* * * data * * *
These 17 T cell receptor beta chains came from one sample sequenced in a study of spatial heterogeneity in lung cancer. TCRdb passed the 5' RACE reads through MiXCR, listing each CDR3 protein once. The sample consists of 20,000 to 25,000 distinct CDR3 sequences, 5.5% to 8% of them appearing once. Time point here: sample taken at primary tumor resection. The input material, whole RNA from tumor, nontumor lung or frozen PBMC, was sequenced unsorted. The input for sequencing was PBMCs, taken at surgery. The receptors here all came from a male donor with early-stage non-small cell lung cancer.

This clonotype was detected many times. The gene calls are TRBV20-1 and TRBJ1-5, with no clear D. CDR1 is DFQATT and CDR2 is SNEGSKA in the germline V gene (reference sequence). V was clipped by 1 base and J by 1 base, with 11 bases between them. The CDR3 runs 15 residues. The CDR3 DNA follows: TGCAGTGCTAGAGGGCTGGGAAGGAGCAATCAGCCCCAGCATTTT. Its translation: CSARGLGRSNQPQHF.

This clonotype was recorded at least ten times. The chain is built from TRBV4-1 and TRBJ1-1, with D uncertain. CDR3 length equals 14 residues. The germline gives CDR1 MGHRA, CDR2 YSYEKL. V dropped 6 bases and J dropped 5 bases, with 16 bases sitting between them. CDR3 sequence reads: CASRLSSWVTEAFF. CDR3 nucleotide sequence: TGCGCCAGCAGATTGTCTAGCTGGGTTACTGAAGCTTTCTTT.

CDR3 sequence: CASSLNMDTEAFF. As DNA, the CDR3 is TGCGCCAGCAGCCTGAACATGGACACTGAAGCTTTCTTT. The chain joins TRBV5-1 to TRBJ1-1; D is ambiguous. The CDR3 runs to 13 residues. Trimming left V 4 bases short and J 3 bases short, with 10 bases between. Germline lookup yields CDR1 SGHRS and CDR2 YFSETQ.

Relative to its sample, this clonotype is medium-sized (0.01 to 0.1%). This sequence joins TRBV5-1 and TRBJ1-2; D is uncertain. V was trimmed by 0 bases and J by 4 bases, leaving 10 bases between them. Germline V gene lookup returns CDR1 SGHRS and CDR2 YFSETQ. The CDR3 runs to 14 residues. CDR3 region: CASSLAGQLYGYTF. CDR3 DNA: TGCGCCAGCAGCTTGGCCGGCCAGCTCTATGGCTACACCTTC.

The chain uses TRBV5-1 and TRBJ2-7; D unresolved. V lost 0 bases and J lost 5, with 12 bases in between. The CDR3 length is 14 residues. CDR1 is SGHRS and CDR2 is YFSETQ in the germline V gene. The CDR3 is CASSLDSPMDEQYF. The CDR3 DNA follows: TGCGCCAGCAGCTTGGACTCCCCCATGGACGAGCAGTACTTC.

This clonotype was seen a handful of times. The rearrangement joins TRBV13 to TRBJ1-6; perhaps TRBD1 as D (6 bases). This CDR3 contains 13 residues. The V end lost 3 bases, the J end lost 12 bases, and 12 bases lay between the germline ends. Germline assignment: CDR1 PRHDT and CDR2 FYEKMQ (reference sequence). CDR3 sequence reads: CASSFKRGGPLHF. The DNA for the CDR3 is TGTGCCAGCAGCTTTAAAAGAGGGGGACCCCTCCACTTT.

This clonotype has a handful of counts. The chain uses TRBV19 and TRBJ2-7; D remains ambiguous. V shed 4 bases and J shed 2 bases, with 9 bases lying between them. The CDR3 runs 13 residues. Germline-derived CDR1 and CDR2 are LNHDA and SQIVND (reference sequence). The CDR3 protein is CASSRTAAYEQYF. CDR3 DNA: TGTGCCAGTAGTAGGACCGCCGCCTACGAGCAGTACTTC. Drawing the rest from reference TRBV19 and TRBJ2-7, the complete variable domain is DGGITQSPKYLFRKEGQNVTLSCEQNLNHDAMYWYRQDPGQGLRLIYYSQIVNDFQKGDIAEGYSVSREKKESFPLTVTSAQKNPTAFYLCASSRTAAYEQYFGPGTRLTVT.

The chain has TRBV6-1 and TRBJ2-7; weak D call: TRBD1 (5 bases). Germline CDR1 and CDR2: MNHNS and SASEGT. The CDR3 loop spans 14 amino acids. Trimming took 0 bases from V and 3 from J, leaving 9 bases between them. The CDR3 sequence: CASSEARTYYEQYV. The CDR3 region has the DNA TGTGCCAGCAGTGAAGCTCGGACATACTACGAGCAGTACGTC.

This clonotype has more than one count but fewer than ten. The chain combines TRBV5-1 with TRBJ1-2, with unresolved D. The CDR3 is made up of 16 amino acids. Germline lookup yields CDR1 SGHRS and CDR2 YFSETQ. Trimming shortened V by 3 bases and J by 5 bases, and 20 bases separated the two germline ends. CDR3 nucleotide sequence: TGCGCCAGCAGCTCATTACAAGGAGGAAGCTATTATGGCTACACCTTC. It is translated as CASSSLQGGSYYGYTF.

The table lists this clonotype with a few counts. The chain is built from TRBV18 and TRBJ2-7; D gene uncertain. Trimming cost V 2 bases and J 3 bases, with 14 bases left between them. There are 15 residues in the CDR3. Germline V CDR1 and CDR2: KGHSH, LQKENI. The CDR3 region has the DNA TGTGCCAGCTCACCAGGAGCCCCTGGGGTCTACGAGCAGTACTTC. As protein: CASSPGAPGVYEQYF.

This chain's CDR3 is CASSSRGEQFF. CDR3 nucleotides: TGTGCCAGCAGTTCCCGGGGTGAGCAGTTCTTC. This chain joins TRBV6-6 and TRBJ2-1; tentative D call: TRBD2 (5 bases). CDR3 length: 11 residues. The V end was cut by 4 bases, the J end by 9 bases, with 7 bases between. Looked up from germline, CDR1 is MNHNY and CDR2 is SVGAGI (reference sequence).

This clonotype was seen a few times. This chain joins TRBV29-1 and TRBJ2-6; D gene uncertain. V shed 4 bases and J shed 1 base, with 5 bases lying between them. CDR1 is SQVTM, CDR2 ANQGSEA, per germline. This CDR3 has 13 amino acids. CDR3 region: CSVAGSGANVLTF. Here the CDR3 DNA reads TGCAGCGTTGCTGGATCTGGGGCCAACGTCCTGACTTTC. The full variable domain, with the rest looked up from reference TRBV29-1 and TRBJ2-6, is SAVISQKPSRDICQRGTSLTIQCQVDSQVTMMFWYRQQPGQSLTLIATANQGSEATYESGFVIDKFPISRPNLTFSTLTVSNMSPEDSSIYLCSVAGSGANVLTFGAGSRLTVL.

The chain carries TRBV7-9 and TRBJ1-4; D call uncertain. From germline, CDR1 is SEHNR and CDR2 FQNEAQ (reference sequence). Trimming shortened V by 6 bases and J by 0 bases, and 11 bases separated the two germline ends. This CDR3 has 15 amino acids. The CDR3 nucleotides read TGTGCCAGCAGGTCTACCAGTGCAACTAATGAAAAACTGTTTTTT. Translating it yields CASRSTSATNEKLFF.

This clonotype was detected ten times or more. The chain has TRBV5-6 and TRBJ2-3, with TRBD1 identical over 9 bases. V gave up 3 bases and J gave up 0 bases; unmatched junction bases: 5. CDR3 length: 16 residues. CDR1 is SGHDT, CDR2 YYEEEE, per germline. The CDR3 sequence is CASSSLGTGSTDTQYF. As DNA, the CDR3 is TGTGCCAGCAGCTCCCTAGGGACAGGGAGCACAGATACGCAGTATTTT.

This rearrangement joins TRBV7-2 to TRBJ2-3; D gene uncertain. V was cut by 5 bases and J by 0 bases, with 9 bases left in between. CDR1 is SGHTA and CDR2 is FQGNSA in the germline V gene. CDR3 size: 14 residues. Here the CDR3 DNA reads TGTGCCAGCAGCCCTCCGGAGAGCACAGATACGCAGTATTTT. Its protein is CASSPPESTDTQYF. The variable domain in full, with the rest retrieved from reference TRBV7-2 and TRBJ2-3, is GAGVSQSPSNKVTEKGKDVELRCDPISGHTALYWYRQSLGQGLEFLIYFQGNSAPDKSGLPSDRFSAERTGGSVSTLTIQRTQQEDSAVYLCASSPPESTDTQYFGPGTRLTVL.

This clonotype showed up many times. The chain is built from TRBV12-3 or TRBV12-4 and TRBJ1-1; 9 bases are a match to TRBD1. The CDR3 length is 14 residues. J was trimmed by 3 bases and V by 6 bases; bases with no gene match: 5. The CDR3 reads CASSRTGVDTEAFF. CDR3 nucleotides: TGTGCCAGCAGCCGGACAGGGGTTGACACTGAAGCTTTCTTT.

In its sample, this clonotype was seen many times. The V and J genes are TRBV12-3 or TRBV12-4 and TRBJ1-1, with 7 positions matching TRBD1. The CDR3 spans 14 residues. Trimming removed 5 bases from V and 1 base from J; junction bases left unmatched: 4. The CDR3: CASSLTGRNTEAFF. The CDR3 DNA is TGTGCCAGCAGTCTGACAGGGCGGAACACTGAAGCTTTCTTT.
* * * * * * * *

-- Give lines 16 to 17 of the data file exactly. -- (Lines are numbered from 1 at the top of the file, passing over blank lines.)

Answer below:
This rearrangement joins TRBV7-2 to TRBJ2-3; D gene uncertain. V was cut by 5 bases and J by 0 bases, with 9 bases left in between. CDR1 is SGHTA and CDR2 is FQGNSA in the germline V gene. CDR3 size: 14 residues. Here the CDR3 DNA reads TGTGCCAGCAGCCCTCCGGAGAGCACAGATACGCAGTATTTT. Its protein is CASSPPESTDTQYF. The variable domain in full, with the rest retrieved from reference TRBV7-2 and TRBJ2-3, is GAGVSQSPSNKVTEKGKDVELRCDPISGHTALYWYRQSLGQGLEFLIYFQGNSAPDKSGLPSDRFSAERTGGSVSTLTIQRTQQEDSAVYLCASSPPESTDTQYFGPGTRLTVL.

This clonotype showed up many times. The chain is built from TRBV12-3 or TRBV12-4 and TRBJ1-1; 9 bases are a match to TRBD1. The CDR3 length is 14 residues. J was trimmed by 3 bases and V by 6 bases; bases with no gene match: 5. The CDR3 reads CASSRTGVDTEAFF. CDR3 nucleotides: TGTGCCAGCAGCCGGACAGGGGTTGACACTGAAGCTTTCTTT.